Tuesday, November 21, 2017


In Oct. 2017, the Pan-STARRS 1 telescope in Hawai'i picked up a faint point of light moving across the sky. At first it appeared to be an ordinary asteroid--but astronomers quickly realized it was something entirely different. The hurtling object, since named "'Oumuamua," came from interstellar space. At the time of its discovery, 'Oumuamua had just swung around the sun. Telescopes around the world swiveled to observe it before it could leave the Solar System. Findings from those rapid observations were published in the Nov. 20th issue of Nature, and they reveal a very strange object indeed:

According to a European Southern Observatory (ESO) press release, 'Oumuamua is "like nothing seen before." It is red, made of dense rock or metal, and is shaped roughly like a giant cigar at least 400 meters long.

These are the findings of a team of astronomers led by Karen Meech (Institute for Astronomy, Hawai`i, USA) who combined images from the ESO's Very Large Telescope in Chile with other large telescopes. 'Oumuamua varies dramatically in brightness by a factor of ten as it spins on its axis every 7.3 hours. "This unusually large variation in brightness means that the object is highly elongated: about ten times as long as it is wide, with a complex, convoluted shape," says Meech.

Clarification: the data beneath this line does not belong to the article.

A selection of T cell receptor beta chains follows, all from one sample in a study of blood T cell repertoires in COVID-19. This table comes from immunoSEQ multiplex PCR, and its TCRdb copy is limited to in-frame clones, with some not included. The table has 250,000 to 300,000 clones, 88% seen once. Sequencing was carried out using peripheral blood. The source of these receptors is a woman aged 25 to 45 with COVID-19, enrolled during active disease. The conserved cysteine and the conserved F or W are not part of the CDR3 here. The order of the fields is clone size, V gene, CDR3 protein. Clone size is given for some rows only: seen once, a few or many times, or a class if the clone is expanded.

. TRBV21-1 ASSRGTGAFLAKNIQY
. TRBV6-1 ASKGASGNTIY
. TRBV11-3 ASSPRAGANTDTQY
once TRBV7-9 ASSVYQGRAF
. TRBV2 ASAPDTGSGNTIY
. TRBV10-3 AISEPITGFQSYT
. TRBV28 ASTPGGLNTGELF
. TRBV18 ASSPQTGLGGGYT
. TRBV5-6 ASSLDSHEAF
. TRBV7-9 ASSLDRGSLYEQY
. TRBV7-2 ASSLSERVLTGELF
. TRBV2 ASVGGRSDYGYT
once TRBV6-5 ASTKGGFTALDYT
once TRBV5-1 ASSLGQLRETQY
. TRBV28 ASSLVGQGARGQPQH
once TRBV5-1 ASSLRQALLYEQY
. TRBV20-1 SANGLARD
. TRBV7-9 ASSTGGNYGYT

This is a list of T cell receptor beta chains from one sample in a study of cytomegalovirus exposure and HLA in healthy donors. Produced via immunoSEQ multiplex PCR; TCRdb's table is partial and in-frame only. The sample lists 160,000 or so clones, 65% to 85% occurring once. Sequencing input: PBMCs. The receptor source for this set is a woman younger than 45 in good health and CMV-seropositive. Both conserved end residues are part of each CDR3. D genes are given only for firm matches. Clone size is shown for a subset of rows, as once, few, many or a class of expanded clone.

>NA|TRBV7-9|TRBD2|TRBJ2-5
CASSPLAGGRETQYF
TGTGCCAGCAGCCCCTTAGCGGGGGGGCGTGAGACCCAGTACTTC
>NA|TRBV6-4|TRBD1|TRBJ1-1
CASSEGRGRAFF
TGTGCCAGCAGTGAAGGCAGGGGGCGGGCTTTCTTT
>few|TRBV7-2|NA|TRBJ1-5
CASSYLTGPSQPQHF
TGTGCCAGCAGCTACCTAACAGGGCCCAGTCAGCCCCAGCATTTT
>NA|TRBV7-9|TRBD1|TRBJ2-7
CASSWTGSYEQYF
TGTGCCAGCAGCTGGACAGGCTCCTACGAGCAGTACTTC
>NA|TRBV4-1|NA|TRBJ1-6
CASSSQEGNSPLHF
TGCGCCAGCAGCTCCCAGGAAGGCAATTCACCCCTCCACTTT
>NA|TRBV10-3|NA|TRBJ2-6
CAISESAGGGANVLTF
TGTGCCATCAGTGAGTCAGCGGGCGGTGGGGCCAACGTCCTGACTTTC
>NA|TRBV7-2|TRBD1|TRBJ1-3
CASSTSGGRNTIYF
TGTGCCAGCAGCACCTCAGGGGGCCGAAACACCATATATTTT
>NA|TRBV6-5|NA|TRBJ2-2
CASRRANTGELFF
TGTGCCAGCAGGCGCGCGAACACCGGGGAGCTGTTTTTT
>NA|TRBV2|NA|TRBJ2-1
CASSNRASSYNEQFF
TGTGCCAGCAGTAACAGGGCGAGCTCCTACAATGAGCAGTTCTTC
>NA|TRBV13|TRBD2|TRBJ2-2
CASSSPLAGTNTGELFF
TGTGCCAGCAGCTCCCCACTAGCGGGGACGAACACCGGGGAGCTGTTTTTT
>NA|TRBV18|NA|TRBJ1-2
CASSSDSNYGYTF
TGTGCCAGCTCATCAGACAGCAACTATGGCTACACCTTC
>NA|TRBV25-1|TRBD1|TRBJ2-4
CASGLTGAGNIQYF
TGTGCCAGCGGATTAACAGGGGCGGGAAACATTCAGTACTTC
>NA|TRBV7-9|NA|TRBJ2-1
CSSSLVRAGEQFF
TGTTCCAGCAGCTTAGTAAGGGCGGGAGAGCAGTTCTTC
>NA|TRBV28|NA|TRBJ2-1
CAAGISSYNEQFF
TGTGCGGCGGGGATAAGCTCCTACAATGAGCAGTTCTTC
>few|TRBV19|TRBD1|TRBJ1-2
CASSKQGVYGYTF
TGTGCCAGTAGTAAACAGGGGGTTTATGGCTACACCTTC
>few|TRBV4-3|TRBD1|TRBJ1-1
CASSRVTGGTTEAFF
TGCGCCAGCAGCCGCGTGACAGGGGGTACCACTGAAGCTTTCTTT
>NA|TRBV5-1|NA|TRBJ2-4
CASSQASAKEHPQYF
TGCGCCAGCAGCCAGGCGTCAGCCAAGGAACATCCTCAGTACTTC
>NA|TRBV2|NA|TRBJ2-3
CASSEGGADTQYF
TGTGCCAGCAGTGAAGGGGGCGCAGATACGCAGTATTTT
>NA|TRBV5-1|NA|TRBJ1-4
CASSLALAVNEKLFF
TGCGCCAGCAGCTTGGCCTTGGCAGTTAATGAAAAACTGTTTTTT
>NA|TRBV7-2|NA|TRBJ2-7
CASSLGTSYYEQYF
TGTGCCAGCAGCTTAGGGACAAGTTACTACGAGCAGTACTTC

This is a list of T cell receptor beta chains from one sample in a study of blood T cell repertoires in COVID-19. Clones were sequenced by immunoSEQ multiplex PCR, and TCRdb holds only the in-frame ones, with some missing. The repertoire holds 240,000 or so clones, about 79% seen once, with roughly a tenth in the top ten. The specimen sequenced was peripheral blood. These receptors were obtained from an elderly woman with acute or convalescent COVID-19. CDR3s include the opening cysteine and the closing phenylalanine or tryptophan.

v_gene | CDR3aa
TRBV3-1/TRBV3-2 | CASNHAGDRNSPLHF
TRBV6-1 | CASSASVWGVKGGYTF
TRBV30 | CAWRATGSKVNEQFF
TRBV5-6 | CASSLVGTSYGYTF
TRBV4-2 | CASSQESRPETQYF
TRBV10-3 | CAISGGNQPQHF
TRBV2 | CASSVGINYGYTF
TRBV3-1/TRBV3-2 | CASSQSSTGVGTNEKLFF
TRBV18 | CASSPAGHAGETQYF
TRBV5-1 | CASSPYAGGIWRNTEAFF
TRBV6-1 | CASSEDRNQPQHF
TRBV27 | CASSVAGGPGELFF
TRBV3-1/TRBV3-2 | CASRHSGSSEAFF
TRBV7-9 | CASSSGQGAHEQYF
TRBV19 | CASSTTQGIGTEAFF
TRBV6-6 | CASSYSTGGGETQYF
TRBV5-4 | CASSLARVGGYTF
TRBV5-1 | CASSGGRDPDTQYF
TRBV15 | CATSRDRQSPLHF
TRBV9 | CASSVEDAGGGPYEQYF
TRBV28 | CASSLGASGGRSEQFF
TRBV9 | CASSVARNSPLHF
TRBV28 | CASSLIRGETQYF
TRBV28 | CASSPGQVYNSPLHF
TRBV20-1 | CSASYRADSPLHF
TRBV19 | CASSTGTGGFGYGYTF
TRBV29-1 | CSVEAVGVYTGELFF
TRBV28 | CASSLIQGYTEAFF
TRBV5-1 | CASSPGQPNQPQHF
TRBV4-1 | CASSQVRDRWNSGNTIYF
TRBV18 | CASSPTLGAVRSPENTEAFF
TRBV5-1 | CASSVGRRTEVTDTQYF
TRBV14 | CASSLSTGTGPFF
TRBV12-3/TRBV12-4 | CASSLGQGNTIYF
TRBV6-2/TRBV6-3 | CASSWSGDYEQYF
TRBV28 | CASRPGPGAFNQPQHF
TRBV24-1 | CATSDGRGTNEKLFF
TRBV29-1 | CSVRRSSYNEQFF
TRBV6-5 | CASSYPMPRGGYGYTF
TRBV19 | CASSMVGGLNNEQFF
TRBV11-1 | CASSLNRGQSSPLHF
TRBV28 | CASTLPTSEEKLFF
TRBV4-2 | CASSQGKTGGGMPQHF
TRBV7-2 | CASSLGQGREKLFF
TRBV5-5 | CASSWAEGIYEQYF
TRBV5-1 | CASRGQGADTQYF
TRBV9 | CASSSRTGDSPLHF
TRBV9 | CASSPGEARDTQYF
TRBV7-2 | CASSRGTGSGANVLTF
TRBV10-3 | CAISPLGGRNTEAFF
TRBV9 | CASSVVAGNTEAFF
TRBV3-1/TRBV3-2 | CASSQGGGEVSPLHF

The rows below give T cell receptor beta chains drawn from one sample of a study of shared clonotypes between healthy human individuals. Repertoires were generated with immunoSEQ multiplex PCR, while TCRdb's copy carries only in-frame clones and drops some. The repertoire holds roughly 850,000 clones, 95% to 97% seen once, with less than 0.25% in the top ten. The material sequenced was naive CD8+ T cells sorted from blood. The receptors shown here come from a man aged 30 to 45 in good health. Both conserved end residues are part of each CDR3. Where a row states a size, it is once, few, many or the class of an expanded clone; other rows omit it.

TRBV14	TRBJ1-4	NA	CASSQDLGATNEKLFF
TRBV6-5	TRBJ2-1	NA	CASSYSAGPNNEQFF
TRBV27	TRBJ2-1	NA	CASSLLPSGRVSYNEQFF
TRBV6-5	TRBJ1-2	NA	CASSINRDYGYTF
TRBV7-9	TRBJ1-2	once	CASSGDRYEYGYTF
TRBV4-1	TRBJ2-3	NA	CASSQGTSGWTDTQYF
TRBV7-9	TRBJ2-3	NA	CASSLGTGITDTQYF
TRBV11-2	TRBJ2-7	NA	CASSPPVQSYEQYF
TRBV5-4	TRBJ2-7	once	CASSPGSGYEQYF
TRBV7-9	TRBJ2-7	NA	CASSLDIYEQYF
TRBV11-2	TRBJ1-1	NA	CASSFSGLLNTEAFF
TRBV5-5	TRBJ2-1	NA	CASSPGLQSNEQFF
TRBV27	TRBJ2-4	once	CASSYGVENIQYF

The asteroid's dark red color is probably caused by cosmic rays irradiating its surface for millions of years in deep space. Cosmic rays have a similar coloring effect on asteroids and comets native to our outer Solar System. 

Extrapolating 'Oumuamua's trajectory back in time, it seems to come from the direction of the star Vega. However, Vega itself moves and was not in the area when 'Oumuamua was last there ~300,000 years ago. 'Oumuamua may well have been wandering through the Milky Way, unattached to any star system, for hundreds of millions of years before its chance encounter with the Solar System.

Researchers estimate that interstellar asteroids similar to 'Oumuamua pass through the inner Solar System about once per year, but they are faint and so have been missed until now.Only recently have survey telescopes such as Pan-STARRS become powerful enough to discover them.

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